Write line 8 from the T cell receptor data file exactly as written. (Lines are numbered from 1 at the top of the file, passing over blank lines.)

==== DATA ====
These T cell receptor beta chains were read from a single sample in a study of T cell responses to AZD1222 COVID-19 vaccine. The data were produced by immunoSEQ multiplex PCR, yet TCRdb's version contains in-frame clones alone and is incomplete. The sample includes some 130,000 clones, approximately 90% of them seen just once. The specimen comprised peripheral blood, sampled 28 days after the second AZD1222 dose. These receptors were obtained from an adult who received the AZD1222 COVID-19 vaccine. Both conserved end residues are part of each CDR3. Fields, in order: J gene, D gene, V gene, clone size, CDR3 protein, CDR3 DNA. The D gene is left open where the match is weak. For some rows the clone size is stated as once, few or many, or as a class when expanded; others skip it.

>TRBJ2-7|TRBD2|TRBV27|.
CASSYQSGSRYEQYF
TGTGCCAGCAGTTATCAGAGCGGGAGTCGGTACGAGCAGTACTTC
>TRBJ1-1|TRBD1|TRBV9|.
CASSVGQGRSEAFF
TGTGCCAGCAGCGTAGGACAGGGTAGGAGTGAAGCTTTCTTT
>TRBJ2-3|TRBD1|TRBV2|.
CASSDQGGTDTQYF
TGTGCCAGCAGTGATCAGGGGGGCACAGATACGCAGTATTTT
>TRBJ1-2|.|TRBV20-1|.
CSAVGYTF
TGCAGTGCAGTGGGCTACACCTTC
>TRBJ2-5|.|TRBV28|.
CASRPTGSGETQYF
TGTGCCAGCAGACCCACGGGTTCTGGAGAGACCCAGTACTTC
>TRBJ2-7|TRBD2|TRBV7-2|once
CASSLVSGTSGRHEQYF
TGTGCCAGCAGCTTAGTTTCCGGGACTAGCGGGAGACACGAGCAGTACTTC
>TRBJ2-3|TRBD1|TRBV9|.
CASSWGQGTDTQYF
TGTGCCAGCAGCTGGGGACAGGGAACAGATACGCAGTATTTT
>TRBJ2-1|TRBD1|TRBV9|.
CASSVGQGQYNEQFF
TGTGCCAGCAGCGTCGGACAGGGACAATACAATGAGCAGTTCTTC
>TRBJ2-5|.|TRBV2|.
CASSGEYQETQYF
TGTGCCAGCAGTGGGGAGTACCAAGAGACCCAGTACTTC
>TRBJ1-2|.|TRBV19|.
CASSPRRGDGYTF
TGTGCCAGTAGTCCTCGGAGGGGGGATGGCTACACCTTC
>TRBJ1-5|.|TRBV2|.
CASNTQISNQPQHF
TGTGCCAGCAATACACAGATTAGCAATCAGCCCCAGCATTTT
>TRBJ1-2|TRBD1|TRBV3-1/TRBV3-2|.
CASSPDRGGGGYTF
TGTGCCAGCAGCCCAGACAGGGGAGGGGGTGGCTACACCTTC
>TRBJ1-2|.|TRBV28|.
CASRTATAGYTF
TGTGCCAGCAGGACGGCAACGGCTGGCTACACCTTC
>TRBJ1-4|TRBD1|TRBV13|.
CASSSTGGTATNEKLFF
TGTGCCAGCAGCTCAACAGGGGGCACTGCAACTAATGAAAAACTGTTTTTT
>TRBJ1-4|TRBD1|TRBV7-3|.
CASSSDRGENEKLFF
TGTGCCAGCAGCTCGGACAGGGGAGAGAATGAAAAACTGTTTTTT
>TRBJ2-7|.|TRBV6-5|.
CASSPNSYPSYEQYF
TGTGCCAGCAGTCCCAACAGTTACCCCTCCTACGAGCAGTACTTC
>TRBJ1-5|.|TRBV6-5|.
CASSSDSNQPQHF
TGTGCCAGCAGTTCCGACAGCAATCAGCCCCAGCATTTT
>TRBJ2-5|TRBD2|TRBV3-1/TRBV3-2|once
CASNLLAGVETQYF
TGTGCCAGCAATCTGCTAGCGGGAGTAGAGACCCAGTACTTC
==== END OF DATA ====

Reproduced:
>TRBJ2-3|TRBD1|TRBV2|.